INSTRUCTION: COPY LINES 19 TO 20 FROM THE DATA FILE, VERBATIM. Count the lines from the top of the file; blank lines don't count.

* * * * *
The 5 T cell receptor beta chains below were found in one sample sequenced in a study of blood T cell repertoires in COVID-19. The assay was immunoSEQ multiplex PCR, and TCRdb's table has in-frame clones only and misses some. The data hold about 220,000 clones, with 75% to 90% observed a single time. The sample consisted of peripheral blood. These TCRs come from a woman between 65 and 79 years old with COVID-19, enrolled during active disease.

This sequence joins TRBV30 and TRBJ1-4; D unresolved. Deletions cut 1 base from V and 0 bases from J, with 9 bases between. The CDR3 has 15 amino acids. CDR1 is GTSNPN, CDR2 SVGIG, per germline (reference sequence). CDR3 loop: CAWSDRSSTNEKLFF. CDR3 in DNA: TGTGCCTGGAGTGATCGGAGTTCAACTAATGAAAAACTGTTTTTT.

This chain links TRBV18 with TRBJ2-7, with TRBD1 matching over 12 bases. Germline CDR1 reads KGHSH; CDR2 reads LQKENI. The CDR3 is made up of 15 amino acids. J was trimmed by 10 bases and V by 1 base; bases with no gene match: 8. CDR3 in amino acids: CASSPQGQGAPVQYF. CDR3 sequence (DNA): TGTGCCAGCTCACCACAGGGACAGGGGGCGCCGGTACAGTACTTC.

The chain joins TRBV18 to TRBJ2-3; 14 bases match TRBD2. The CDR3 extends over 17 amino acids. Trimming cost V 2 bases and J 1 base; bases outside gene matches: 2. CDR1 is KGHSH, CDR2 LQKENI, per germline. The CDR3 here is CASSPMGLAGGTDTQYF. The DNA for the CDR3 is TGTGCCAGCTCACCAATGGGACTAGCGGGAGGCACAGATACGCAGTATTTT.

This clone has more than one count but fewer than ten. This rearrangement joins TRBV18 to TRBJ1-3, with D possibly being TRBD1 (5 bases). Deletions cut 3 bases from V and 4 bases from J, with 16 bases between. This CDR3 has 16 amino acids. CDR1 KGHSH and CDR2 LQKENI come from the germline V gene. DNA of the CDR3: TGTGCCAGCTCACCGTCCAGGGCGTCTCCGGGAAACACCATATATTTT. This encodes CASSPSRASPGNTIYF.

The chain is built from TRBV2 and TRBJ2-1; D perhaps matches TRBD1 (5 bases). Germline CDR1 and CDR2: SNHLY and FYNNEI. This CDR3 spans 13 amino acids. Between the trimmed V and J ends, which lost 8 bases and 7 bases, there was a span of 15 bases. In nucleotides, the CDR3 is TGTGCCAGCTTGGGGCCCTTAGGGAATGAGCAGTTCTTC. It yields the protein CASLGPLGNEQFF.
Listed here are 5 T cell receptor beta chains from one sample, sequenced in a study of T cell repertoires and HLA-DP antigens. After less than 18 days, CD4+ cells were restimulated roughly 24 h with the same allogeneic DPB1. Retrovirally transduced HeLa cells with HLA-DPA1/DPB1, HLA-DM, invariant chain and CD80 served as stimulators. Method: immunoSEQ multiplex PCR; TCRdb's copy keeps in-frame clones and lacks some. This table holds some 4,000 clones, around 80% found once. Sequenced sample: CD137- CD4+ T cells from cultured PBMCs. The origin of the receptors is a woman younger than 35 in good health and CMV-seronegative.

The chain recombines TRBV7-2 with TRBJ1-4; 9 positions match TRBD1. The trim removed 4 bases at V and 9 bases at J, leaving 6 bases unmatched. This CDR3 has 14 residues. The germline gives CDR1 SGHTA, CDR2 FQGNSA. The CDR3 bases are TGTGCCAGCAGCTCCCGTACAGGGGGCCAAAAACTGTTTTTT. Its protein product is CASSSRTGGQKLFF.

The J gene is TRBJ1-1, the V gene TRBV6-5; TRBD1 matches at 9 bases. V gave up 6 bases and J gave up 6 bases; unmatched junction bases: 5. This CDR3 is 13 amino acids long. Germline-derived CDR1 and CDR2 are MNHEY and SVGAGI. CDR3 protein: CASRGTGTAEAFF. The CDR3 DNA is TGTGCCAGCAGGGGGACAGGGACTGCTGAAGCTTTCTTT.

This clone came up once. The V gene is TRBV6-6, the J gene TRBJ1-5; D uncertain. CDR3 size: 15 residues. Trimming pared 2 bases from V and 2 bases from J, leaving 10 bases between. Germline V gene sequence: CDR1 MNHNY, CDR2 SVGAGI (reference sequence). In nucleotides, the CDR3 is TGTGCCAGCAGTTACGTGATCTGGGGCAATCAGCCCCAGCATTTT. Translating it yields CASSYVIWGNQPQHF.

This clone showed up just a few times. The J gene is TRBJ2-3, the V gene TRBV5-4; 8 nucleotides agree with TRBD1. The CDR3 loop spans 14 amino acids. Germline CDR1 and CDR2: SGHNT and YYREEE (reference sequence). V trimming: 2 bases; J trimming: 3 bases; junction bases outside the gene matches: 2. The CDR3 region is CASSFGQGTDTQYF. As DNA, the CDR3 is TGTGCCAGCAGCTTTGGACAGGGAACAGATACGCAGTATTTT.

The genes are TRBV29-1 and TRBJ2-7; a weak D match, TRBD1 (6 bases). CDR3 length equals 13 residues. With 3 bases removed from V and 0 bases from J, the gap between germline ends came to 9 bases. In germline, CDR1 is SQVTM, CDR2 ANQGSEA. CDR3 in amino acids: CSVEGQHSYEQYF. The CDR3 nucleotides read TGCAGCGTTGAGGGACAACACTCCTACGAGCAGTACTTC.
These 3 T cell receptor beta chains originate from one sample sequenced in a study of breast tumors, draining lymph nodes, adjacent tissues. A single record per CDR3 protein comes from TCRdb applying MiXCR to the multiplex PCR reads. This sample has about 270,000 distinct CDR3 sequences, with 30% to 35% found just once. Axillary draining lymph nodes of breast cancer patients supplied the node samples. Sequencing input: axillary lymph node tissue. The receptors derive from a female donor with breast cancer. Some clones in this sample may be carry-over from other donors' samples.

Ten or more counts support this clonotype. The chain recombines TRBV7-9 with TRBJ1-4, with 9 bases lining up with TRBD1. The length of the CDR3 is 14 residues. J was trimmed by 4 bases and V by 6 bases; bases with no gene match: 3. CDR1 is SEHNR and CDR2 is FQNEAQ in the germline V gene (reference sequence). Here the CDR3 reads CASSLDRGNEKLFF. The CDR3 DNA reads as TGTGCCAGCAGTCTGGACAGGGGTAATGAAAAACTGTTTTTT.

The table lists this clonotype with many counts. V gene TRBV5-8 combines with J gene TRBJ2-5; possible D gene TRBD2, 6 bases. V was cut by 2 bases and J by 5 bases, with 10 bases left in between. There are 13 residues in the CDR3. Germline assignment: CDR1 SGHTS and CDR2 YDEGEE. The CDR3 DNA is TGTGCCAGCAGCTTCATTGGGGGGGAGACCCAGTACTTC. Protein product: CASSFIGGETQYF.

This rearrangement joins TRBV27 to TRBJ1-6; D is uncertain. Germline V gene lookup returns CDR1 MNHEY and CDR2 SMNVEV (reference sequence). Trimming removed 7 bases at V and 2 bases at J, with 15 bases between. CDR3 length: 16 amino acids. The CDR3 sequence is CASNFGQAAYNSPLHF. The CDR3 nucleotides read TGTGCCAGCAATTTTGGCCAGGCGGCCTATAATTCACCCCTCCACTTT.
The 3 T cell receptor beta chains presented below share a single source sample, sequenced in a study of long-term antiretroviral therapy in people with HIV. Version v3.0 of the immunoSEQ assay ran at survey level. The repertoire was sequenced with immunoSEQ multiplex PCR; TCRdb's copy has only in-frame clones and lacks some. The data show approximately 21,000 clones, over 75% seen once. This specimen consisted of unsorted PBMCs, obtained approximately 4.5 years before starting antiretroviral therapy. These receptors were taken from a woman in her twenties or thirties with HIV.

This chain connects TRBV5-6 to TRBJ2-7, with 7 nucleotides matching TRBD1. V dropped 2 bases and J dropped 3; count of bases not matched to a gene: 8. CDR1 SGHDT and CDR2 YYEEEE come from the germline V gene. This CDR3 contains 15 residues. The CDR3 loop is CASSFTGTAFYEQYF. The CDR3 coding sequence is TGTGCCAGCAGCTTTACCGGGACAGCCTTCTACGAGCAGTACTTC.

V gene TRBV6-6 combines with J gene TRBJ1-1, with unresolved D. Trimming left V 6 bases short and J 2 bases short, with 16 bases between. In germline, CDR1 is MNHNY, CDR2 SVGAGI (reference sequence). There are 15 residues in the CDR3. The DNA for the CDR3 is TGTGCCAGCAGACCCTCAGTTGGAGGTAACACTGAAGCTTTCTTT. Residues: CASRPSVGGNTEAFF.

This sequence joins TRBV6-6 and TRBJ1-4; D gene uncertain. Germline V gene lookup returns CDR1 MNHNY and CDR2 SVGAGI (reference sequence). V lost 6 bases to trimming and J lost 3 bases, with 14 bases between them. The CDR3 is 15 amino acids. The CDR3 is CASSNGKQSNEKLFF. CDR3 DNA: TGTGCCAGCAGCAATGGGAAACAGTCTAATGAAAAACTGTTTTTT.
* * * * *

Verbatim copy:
V gene TRBV6-6 combines with J gene TRBJ1-1, with unresolved D. Trimming left V 6 bases short and J 2 bases short, with 16 bases between. In germline, CDR1 is MNHNY, CDR2 SVGAGI (reference sequence). There are 15 residues in the CDR3. The DNA for the CDR3 is TGTGCCAGCAGACCCTCAGTTGGAGGTAACACTGAAGCTTTCTTT. Residues: CASRPSVGGNTEAFF.

This sequence joins TRBV6-6 and TRBJ1-4; D gene uncertain. Germline V gene lookup returns CDR1 MNHNY and CDR2 SVGAGI (reference sequence). V lost 6 bases to trimming and J lost 3 bases, with 14 bases between them. The CDR3 is 15 amino acids. The CDR3 is CASSNGKQSNEKLFF. CDR3 DNA: TGTGCCAGCAGCAATGGGAAACAGTCTAATGAAAAACTGTTTTTT.